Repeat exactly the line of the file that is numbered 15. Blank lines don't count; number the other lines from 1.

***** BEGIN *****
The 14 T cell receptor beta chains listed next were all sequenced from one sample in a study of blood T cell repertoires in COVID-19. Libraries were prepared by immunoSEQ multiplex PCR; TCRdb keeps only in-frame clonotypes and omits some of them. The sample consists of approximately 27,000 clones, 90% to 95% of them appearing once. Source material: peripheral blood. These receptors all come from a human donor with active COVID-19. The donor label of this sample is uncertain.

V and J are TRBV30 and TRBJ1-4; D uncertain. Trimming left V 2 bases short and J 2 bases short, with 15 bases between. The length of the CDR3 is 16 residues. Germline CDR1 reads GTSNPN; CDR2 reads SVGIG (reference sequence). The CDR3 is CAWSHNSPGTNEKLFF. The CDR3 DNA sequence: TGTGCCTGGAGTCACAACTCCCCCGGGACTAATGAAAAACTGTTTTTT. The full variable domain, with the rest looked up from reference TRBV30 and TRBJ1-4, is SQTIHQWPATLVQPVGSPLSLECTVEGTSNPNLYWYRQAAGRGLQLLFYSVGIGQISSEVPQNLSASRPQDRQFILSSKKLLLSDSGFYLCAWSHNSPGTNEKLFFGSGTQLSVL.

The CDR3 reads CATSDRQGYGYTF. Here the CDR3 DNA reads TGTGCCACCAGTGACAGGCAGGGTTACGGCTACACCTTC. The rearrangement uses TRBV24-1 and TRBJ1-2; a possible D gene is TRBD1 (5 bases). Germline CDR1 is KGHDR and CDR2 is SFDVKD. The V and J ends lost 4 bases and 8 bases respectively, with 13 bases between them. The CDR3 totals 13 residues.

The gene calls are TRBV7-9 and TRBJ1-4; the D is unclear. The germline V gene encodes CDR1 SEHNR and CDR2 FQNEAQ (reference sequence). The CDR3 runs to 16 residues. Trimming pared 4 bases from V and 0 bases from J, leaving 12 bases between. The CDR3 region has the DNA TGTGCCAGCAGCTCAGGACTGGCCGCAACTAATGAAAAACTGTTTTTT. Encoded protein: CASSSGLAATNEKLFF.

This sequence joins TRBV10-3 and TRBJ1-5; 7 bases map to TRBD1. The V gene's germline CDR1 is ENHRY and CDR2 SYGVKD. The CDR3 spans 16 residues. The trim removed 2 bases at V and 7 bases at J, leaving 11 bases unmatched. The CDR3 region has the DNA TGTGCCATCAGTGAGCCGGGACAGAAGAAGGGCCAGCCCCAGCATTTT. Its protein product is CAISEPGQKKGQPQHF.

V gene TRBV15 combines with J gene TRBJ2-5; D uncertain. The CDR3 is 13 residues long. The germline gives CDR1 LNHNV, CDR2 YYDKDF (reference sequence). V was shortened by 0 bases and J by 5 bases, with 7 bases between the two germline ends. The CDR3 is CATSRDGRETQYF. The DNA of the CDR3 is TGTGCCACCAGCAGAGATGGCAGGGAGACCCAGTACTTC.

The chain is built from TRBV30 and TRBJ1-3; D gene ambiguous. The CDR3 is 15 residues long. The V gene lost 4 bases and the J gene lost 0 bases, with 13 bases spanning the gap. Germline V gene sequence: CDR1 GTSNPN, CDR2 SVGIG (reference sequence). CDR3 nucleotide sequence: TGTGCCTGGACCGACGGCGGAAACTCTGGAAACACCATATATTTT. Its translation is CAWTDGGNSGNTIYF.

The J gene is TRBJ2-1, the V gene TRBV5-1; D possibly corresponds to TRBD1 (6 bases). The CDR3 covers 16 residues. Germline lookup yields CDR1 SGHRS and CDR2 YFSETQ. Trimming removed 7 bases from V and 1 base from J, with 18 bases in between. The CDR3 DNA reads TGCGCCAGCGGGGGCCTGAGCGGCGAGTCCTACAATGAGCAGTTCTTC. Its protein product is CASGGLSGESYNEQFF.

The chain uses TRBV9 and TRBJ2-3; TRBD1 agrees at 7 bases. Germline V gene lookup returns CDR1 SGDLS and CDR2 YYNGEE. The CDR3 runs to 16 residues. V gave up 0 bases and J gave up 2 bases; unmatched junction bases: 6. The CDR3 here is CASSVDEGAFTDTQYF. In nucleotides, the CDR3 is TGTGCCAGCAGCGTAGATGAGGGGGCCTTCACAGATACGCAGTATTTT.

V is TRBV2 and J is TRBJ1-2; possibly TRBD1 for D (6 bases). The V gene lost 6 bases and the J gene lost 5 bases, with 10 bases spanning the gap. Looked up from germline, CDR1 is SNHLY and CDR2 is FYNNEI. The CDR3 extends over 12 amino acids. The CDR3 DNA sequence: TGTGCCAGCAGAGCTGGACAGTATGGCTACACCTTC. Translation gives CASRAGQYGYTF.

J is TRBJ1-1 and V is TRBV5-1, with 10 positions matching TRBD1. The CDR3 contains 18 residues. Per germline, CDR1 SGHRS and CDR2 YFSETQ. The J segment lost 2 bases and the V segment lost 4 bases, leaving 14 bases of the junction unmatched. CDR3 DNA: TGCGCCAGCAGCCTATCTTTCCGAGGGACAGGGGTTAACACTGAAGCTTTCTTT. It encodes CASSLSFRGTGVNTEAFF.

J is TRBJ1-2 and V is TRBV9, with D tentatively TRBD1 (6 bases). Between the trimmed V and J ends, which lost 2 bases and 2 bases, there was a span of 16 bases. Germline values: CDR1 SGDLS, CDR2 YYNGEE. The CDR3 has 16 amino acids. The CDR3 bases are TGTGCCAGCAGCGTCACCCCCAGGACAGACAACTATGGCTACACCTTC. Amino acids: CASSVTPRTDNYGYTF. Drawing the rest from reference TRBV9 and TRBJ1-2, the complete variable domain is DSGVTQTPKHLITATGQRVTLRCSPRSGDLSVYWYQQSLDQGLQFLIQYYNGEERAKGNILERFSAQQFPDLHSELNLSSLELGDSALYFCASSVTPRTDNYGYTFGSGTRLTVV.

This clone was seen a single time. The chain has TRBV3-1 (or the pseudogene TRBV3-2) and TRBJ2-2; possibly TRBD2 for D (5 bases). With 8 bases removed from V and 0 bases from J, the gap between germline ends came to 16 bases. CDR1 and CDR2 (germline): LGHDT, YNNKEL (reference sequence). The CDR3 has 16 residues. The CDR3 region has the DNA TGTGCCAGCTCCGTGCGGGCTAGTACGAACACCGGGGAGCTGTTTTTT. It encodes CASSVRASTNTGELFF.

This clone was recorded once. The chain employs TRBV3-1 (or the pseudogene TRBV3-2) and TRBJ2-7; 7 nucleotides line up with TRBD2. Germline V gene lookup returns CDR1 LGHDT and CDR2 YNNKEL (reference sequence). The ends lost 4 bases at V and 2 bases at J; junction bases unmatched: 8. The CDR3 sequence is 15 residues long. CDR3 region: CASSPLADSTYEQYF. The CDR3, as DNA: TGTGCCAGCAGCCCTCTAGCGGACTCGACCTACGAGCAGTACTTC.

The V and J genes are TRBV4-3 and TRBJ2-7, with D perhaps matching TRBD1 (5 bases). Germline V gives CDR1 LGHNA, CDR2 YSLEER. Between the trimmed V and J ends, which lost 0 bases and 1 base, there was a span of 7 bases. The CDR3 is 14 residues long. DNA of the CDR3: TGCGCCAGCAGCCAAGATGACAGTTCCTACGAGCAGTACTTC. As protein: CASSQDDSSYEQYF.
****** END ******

The V and J genes are TRBV4-3 and TRBJ2-7, with D perhaps matching TRBD1 (5 bases). Germline V gives CDR1 LGHNA, CDR2 YSLEER. Between the trimmed V and J ends, which lost 0 bases and 1 base, there was a span of 7 bases. The CDR3 is 14 residues long. DNA of the CDR3: TGCGCCAGCAGCCAAGATGACAGTTCCTACGAGCAGTACTTC. As protein: CASSQDDSSYEQYF.